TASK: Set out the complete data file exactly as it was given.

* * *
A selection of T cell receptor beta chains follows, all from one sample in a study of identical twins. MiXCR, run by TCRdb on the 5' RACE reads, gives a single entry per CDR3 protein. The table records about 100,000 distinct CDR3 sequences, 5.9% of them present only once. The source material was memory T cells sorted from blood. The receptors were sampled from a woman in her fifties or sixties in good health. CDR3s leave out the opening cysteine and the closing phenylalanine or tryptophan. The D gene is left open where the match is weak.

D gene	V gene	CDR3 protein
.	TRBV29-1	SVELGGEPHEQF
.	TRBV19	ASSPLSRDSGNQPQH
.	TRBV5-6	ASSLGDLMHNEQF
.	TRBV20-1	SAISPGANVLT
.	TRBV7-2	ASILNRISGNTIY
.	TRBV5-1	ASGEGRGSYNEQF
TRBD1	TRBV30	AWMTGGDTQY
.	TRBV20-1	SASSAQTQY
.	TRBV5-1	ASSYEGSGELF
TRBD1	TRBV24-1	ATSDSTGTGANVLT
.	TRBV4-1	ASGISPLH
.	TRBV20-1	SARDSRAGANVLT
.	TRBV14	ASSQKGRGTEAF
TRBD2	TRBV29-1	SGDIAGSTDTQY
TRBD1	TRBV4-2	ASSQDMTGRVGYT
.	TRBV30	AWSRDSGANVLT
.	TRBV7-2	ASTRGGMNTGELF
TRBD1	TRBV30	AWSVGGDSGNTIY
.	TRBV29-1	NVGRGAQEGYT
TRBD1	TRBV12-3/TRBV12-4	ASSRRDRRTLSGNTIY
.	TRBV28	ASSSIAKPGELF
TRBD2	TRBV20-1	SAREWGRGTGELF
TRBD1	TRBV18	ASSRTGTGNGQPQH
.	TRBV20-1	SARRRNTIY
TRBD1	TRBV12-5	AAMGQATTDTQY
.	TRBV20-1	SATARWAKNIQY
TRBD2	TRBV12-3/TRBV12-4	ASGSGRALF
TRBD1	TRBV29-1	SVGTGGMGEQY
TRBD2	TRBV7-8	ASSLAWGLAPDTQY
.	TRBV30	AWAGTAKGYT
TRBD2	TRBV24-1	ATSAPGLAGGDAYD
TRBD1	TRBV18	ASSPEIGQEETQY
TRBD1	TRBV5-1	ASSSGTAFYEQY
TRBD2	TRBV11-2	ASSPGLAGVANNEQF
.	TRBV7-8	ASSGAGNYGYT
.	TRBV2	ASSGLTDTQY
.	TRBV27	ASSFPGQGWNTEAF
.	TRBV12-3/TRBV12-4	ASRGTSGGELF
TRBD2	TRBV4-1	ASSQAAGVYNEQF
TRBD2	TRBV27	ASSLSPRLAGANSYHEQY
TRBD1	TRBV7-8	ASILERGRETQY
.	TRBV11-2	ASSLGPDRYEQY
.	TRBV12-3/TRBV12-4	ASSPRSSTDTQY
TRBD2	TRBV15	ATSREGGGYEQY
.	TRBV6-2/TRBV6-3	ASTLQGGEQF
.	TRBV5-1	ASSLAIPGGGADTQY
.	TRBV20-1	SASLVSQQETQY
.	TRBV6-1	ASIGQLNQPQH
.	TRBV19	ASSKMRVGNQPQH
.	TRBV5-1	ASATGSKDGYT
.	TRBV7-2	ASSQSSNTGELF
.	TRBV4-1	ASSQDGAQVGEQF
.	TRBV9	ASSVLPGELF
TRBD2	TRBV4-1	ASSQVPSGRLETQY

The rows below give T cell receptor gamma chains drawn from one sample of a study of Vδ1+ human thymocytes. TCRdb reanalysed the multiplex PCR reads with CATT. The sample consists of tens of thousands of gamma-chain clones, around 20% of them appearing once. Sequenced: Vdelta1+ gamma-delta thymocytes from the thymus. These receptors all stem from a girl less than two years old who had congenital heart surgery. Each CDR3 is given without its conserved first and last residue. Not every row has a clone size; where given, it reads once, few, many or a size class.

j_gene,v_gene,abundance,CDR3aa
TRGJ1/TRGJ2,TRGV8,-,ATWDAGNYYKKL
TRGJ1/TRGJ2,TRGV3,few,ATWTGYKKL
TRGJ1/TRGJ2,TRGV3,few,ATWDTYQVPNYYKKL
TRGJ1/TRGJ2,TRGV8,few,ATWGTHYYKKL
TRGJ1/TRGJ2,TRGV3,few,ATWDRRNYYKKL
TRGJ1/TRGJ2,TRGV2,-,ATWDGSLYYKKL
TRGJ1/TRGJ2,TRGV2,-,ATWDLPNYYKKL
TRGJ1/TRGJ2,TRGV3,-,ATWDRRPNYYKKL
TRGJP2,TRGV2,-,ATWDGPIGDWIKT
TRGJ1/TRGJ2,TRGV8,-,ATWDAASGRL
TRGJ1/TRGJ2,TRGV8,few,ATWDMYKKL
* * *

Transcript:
A selection of T cell receptor beta chains follows, all from one sample in a study of identical twins. MiXCR, run by TCRdb on the 5' RACE reads, gives a single entry per CDR3 protein. The table records about 100,000 distinct CDR3 sequences, 5.9% of them present only once. The source material was memory T cells sorted from blood. The receptors were sampled from a woman in her fifties or sixties in good health. CDR3s leave out the opening cysteine and the closing phenylalanine or tryptophan. The D gene is left open where the match is weak.

D gene	V gene	CDR3 protein
.	TRBV29-1	SVELGGEPHEQF
.	TRBV19	ASSPLSRDSGNQPQH
.	TRBV5-6	ASSLGDLMHNEQF
.	TRBV20-1	SAISPGANVLT
.	TRBV7-2	ASILNRISGNTIY
.	TRBV5-1	ASGEGRGSYNEQF
TRBD1	TRBV30	AWMTGGDTQY
.	TRBV20-1	SASSAQTQY
.	TRBV5-1	ASSYEGSGELF
TRBD1	TRBV24-1	ATSDSTGTGANVLT
.	TRBV4-1	ASGISPLH
.	TRBV20-1	SARDSRAGANVLT
.	TRBV14	ASSQKGRGTEAF
TRBD2	TRBV29-1	SGDIAGSTDTQY
TRBD1	TRBV4-2	ASSQDMTGRVGYT
.	TRBV30	AWSRDSGANVLT
.	TRBV7-2	ASTRGGMNTGELF
TRBD1	TRBV30	AWSVGGDSGNTIY
.	TRBV29-1	NVGRGAQEGYT
TRBD1	TRBV12-3/TRBV12-4	ASSRRDRRTLSGNTIY
.	TRBV28	ASSSIAKPGELF
TRBD2	TRBV20-1	SAREWGRGTGELF
TRBD1	TRBV18	ASSRTGTGNGQPQH
.	TRBV20-1	SARRRNTIY
TRBD1	TRBV12-5	AAMGQATTDTQY
.	TRBV20-1	SATARWAKNIQY
TRBD2	TRBV12-3/TRBV12-4	ASGSGRALF
TRBD1	TRBV29-1	SVGTGGMGEQY
TRBD2	TRBV7-8	ASSLAWGLAPDTQY
.	TRBV30	AWAGTAKGYT
TRBD2	TRBV24-1	ATSAPGLAGGDAYD
TRBD1	TRBV18	ASSPEIGQEETQY
TRBD1	TRBV5-1	ASSSGTAFYEQY
TRBD2	TRBV11-2	ASSPGLAGVANNEQF
.	TRBV7-8	ASSGAGNYGYT
.	TRBV2	ASSGLTDTQY
.	TRBV27	ASSFPGQGWNTEAF
.	TRBV12-3/TRBV12-4	ASRGTSGGELF
TRBD2	TRBV4-1	ASSQAAGVYNEQF
TRBD2	TRBV27	ASSLSPRLAGANSYHEQY
TRBD1	TRBV7-8	ASILERGRETQY
.	TRBV11-2	ASSLGPDRYEQY
.	TRBV12-3/TRBV12-4	ASSPRSSTDTQY
TRBD2	TRBV15	ATSREGGGYEQY
.	TRBV6-2/TRBV6-3	ASTLQGGEQF
.	TRBV5-1	ASSLAIPGGGADTQY
.	TRBV20-1	SASLVSQQETQY
.	TRBV6-1	ASIGQLNQPQH
.	TRBV19	ASSKMRVGNQPQH
.	TRBV5-1	ASATGSKDGYT
.	TRBV7-2	ASSQSSNTGELF
.	TRBV4-1	ASSQDGAQVGEQF
.	TRBV9	ASSVLPGELF
TRBD2	TRBV4-1	ASSQVPSGRLETQY

The rows below give T cell receptor gamma chains drawn from one sample of a study of Vδ1+ human thymocytes. TCRdb reanalysed the multiplex PCR reads with CATT. The sample consists of tens of thousands of gamma-chain clones, around 20% of them appearing once. Sequenced: Vdelta1+ gamma-delta thymocytes from the thymus. These receptors all stem from a girl less than two years old who had congenital heart surgery. Each CDR3 is given without its conserved first and last residue. Not every row has a clone size; where given, it reads once, few, many or a size class.

j_gene,v_gene,abundance,CDR3aa
TRGJ1/TRGJ2,TRGV8,-,ATWDAGNYYKKL
TRGJ1/TRGJ2,TRGV3,few,ATWTGYKKL
TRGJ1/TRGJ2,TRGV3,few,ATWDTYQVPNYYKKL
TRGJ1/TRGJ2,TRGV8,few,ATWGTHYYKKL
TRGJ1/TRGJ2,TRGV3,few,ATWDRRNYYKKL
TRGJ1/TRGJ2,TRGV2,-,ATWDGSLYYKKL
TRGJ1/TRGJ2,TRGV2,-,ATWDLPNYYKKL
TRGJ1/TRGJ2,TRGV3,-,ATWDRRPNYYKKL
TRGJP2,TRGV2,-,ATWDGPIGDWIKT
TRGJ1/TRGJ2,TRGV8,-,ATWDAASGRL
TRGJ1/TRGJ2,TRGV8,few,ATWDMYKKL